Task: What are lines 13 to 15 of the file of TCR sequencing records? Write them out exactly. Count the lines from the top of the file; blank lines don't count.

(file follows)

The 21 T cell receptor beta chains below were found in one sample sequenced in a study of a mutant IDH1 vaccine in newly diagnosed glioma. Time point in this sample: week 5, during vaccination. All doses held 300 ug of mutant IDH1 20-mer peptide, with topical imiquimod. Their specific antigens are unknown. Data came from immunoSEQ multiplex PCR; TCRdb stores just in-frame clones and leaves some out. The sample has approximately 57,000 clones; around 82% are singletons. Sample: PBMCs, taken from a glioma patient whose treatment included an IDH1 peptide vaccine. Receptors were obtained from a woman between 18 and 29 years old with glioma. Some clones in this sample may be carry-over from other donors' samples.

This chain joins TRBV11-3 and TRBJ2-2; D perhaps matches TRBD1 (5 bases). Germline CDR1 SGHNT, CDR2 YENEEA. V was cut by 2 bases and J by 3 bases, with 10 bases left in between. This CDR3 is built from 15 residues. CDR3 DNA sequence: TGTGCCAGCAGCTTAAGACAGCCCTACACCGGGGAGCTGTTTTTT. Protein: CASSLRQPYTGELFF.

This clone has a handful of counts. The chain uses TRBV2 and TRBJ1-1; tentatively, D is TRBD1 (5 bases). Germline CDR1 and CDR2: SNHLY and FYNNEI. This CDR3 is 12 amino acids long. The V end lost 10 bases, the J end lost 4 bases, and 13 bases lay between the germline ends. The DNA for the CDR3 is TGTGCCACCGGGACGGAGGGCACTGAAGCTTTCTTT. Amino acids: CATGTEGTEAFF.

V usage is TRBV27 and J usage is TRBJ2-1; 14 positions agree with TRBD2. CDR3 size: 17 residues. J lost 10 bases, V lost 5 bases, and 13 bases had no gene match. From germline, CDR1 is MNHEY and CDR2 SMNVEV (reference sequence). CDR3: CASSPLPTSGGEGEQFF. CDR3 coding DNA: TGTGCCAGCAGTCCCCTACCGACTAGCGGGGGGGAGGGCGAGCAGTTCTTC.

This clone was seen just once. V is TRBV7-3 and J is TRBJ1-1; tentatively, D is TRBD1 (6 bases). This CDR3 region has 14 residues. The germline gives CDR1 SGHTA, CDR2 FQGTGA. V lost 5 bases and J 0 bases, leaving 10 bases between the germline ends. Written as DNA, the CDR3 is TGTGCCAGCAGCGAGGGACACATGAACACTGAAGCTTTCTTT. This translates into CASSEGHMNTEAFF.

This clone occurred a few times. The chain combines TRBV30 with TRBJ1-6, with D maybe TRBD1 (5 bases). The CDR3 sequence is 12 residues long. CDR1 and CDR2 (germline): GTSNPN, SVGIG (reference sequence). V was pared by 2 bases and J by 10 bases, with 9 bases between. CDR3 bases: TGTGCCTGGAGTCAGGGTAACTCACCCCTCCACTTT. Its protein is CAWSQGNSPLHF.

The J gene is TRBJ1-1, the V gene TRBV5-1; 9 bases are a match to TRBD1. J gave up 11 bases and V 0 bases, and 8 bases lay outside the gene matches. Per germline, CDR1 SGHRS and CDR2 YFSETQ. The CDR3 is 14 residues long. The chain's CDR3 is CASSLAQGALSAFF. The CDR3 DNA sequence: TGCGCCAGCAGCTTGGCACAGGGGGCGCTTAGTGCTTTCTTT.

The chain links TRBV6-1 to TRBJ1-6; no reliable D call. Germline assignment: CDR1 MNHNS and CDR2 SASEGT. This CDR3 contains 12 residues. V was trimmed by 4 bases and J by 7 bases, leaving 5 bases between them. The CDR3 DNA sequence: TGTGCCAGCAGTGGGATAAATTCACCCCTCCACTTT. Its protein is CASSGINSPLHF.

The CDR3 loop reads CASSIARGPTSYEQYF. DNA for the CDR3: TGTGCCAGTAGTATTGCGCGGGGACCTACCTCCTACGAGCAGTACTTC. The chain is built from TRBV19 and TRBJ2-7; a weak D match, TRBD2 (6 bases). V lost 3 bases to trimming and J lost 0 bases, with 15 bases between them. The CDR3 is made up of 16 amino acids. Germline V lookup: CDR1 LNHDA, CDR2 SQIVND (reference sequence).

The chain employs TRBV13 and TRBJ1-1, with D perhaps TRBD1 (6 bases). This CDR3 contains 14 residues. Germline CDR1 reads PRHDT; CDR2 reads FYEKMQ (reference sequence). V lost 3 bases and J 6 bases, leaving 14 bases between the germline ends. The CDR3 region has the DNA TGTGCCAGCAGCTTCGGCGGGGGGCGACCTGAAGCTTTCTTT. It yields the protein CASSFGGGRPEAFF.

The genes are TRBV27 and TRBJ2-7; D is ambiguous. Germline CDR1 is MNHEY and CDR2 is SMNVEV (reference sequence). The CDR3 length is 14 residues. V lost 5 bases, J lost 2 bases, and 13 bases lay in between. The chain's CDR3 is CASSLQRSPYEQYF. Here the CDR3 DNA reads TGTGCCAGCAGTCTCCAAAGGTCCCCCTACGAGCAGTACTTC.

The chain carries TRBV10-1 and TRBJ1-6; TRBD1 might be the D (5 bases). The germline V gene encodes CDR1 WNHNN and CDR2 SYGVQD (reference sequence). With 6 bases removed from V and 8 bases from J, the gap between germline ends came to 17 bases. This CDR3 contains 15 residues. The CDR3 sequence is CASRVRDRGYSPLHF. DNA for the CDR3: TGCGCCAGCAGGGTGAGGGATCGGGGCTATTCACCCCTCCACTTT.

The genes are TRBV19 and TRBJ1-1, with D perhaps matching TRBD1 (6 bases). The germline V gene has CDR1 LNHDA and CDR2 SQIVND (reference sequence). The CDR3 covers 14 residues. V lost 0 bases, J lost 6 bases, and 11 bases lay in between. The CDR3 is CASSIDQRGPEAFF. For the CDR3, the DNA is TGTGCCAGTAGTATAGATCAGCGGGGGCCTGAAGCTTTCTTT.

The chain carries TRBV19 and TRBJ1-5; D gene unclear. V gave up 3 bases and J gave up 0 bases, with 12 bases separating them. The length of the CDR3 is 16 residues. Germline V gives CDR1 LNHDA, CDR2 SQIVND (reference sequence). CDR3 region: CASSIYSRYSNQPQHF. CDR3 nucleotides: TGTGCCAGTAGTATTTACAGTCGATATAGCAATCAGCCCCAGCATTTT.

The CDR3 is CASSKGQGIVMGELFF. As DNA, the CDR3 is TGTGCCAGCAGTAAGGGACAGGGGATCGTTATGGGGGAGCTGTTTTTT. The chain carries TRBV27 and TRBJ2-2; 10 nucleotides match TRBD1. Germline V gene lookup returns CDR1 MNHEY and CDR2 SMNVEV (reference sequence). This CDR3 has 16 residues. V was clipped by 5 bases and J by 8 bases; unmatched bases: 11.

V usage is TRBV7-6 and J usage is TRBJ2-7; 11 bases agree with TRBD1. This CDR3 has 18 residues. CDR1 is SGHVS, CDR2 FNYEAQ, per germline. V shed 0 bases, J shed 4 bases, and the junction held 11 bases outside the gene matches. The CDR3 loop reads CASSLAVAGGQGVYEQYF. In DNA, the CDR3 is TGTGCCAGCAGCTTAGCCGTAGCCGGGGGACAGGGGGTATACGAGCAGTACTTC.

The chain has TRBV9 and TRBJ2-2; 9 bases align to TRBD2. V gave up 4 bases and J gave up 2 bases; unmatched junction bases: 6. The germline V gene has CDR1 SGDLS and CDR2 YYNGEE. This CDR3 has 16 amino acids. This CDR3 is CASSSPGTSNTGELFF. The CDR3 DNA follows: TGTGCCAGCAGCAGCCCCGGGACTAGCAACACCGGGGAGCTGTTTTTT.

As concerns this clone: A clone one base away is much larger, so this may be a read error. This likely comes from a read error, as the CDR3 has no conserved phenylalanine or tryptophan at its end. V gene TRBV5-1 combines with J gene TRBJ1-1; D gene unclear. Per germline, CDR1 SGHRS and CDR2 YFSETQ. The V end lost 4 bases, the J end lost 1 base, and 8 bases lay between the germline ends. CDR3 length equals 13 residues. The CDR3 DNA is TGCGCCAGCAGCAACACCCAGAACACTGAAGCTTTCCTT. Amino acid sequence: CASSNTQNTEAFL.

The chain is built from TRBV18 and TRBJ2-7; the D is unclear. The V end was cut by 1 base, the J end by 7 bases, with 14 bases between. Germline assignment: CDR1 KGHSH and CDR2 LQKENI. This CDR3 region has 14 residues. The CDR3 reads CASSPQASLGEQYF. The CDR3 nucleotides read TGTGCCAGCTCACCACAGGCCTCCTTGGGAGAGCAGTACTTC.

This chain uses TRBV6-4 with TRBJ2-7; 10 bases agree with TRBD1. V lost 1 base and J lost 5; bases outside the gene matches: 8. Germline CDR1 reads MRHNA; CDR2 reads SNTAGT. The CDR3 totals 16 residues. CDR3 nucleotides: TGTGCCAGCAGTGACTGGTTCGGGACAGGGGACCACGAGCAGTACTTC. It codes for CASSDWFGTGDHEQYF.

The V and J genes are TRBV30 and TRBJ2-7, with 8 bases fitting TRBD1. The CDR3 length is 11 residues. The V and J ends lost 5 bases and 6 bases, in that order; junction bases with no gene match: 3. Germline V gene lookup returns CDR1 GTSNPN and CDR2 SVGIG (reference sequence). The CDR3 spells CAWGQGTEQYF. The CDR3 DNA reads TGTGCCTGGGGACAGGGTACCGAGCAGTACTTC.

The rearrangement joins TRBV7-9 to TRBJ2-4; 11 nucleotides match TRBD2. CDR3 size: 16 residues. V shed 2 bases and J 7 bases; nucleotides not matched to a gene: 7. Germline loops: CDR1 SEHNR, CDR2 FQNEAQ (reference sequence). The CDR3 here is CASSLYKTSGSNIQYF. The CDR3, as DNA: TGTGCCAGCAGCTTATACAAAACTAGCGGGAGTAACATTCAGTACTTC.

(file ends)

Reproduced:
The genes are TRBV19 and TRBJ1-1, with D perhaps matching TRBD1 (6 bases). The germline V gene has CDR1 LNHDA and CDR2 SQIVND (reference sequence). The CDR3 covers 14 residues. V lost 0 bases, J lost 6 bases, and 11 bases lay in between. The CDR3 is CASSIDQRGPEAFF. For the CDR3, the DNA is TGTGCCAGTAGTATAGATCAGCGGGGGCCTGAAGCTTTCTTT.

The chain carries TRBV19 and TRBJ1-5; D gene unclear. V gave up 3 bases and J gave up 0 bases, with 12 bases separating them. The length of the CDR3 is 16 residues. Germline V gives CDR1 LNHDA, CDR2 SQIVND (reference sequence). CDR3 region: CASSIYSRYSNQPQHF. CDR3 nucleotides: TGTGCCAGTAGTATTTACAGTCGATATAGCAATCAGCCCCAGCATTTT.

The CDR3 is CASSKGQGIVMGELFF. As DNA, the CDR3 is TGTGCCAGCAGTAAGGGACAGGGGATCGTTATGGGGGAGCTGTTTTTT. The chain carries TRBV27 and TRBJ2-2; 10 nucleotides match TRBD1. Germline V gene lookup returns CDR1 MNHEY and CDR2 SMNVEV (reference sequence). This CDR3 has 16 residues. V was clipped by 5 bases and J by 8 bases; unmatched bases: 11.